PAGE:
I love Christmas decorations, especially seeing the ones other people put up outside their homes. Every year, Mom and I would drive around neighborhoods to see the lights. Some were simple and striking. Others are seemingly over the top (at least in our minds) and ostentatious.

But it was the decorations in front of me at church last Sunday that got me thinking . . .

From the row in which we sat, I had a straight-on view of the cross standing on the floor, with two classically decorated trees on the stage behind it. Something about the positioning struck me. So much so I captured it in a picture.

After some pondering, it came to me. When I give a gift to someone, I try to think about what they enjoy and tailor the gift to them. For example, it’s no secret, my husband, Jerry, loves baseball. Especially the Detroit Tigers. Most people also know that he focuses intently on his work, some even call him a workaholic. Giving him a gift of baseball tickets is perfect. The stadium is one of the few places he can shut out the world around him, relax, and enjoy the game.

Whereas for me, I go to baseball games to be with him and share his passion. But a gift of tickets to a game would not mean the same to me. I love a good puzzle. It’s a perfect way for me to lose myself in activity and escape. Jerry knows I enjoy puzzles, but can barely stand to put one piece in, even if I handed him the very last one with no choice of where to put it.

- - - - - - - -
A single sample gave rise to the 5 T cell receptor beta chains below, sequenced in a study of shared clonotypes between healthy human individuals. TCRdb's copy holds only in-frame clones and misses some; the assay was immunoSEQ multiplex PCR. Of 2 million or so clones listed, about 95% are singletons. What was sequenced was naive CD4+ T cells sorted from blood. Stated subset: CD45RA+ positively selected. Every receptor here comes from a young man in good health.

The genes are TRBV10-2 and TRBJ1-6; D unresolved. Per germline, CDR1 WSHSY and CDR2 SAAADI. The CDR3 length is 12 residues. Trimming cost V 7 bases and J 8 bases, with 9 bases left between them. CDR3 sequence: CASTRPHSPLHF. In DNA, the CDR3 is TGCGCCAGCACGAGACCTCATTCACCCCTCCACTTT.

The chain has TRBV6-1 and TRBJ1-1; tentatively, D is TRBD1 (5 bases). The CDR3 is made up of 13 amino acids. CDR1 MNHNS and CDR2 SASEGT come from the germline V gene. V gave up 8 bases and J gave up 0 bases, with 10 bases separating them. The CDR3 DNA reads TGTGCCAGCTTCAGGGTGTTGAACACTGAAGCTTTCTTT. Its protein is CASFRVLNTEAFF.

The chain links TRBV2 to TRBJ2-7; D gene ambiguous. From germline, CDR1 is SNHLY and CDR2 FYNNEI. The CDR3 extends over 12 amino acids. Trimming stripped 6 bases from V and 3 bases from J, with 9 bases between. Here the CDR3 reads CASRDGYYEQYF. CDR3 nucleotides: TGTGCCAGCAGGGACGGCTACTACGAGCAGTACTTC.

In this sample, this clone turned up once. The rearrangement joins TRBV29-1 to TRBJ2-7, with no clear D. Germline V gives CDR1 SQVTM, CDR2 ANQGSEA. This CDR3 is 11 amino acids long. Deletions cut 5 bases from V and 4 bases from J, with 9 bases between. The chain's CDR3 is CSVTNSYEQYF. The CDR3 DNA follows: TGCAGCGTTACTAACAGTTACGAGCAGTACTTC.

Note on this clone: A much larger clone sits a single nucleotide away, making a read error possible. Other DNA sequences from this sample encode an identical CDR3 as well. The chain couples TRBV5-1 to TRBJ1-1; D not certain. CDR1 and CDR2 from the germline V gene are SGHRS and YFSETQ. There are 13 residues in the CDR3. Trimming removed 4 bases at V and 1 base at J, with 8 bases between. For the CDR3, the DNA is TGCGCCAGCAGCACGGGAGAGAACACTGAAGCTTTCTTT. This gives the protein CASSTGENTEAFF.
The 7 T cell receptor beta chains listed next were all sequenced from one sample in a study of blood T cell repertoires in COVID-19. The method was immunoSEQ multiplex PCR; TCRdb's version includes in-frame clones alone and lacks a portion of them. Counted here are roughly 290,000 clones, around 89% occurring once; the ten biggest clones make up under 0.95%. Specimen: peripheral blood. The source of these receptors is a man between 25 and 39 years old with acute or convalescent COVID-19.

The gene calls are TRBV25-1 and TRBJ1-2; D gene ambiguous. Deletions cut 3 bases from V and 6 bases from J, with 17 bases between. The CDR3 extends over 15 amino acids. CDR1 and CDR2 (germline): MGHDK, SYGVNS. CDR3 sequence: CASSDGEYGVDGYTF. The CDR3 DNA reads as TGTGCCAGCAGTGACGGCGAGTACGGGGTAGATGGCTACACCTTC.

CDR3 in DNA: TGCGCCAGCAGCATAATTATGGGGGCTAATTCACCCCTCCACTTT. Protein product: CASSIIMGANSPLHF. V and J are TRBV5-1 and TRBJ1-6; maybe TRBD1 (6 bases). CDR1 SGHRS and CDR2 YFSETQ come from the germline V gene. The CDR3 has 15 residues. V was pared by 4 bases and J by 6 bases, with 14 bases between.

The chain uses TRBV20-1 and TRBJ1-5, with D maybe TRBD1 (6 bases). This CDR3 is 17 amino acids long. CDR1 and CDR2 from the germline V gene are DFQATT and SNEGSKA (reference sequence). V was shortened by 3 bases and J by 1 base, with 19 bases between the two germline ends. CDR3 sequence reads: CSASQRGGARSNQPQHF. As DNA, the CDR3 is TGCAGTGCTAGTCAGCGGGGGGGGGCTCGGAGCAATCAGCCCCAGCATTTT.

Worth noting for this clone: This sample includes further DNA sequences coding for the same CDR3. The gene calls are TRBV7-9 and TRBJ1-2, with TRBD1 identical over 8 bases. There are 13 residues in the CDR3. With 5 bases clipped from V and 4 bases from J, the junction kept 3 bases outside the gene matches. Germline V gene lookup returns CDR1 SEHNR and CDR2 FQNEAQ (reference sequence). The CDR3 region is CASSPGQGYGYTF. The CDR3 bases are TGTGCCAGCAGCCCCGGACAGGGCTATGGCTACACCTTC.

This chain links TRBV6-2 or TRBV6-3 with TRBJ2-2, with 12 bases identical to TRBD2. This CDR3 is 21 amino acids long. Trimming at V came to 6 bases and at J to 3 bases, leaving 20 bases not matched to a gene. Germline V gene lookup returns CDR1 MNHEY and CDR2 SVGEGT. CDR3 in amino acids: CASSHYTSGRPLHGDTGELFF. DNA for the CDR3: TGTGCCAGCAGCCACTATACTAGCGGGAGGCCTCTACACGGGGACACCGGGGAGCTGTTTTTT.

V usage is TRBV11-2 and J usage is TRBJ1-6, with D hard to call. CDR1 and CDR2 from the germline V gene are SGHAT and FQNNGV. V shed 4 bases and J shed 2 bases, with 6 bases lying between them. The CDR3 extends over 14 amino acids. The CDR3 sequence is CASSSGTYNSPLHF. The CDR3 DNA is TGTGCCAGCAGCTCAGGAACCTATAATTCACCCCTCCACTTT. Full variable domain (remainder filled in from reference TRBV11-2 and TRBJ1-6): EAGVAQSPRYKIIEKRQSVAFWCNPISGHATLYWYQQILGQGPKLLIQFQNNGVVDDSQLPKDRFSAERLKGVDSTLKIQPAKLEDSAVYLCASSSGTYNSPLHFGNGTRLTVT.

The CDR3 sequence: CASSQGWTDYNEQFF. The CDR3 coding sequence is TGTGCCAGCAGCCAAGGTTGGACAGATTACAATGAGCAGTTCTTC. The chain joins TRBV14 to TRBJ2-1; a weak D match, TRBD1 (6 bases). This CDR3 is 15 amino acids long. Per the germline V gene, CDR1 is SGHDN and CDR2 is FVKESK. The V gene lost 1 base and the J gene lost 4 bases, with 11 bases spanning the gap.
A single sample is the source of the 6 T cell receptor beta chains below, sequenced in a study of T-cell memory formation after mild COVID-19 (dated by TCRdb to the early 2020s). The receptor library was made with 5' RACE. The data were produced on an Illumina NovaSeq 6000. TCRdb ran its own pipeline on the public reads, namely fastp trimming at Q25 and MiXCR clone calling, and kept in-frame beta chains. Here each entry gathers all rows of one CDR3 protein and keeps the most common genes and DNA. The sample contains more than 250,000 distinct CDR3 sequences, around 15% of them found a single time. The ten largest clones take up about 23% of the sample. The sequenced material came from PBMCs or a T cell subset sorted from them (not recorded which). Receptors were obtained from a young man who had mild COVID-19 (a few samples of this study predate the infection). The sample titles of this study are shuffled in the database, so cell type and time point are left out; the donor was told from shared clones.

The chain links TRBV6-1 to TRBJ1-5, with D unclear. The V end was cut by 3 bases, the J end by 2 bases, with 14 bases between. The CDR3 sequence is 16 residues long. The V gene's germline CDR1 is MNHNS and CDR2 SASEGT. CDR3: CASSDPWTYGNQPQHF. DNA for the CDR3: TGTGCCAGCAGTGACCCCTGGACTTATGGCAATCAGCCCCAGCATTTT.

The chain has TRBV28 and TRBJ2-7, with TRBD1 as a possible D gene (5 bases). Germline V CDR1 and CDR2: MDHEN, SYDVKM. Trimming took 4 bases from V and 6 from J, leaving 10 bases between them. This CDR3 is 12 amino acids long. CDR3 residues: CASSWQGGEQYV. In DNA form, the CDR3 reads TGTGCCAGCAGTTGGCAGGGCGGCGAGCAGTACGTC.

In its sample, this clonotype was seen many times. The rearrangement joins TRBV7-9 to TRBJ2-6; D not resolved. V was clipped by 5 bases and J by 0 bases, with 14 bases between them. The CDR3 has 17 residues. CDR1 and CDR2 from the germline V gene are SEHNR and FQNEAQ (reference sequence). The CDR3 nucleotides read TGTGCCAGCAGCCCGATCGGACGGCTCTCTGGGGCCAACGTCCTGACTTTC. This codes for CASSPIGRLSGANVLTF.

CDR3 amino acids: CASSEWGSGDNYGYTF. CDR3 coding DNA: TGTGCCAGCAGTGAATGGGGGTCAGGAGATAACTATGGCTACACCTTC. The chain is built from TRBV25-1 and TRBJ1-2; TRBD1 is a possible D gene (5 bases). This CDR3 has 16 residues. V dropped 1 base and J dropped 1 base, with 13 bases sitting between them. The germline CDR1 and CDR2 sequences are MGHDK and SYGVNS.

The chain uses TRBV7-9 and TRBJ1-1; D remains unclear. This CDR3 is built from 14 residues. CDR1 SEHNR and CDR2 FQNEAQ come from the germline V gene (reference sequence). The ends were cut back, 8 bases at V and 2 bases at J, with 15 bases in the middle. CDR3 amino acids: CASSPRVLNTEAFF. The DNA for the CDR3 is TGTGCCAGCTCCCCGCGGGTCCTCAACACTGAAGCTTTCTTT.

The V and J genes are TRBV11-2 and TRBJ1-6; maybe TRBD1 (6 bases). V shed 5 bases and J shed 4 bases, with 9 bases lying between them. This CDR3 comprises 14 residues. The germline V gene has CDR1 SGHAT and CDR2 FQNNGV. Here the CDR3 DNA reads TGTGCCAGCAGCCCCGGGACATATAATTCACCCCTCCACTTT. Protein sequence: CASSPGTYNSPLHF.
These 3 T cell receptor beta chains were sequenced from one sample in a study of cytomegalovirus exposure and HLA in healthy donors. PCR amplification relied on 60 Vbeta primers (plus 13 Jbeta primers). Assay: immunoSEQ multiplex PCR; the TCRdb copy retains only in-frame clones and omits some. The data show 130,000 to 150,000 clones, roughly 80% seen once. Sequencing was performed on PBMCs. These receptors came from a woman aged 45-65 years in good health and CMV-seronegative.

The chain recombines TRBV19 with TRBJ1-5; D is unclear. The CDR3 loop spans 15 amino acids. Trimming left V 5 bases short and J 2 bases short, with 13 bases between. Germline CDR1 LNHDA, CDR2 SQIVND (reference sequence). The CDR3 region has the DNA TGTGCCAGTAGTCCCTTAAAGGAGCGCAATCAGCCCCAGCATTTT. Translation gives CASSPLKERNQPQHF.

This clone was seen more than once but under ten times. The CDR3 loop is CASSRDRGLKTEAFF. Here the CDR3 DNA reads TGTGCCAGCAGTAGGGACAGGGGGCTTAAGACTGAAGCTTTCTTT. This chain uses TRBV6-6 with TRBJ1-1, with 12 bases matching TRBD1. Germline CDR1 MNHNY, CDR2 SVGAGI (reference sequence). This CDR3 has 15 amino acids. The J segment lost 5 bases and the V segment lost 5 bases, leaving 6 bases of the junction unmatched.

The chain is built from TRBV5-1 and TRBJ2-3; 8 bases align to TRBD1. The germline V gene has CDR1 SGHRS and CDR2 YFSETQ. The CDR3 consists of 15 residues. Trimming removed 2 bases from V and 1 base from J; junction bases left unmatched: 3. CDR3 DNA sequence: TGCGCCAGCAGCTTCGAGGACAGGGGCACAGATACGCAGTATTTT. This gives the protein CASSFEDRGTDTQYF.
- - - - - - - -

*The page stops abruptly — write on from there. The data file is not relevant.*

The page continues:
Do you see where I am going? The giver of a gift considers the receiver’s personality and preferences. They have a purpose in mind for the gift they are giving.

That’s exactly the image portrayed in the cross and Christmas trees.

At Christmas, we celebrate the birth of Jesus. We think of him as the little baby in the manger. And he was . . .for a time. But when his Father God gave Jesus to us that day in Bethlehem, there was a broader purpose behind the gift.

The Giver of all good gifts knew we could never achieve His standard of perfection. Because of His extreme love for us He gave us the gift of His Son. And the amazing part is, both the Father and Son knew that the end of the Son’s earthly life would come on a cross. Not because He deserved it, but because I deserve it. And frankly, so do you.

While the cross symbolizes suffering and death, we know the rest of the story. Jesus’ life seemed to end on the cross. His death assures the penalty for sin was obliterated. And we know the rest of the story—Jesus rose and lives again, with His Father, preparing an eternal home for us.

The trees remind me II was in his mind when baby Jesus was born. And so were you. The cross was in His mind as well. Likewise, the empty tomb. The Father gave the gift of His Son for a greater purpose. Thank you for such a sacrificial gift.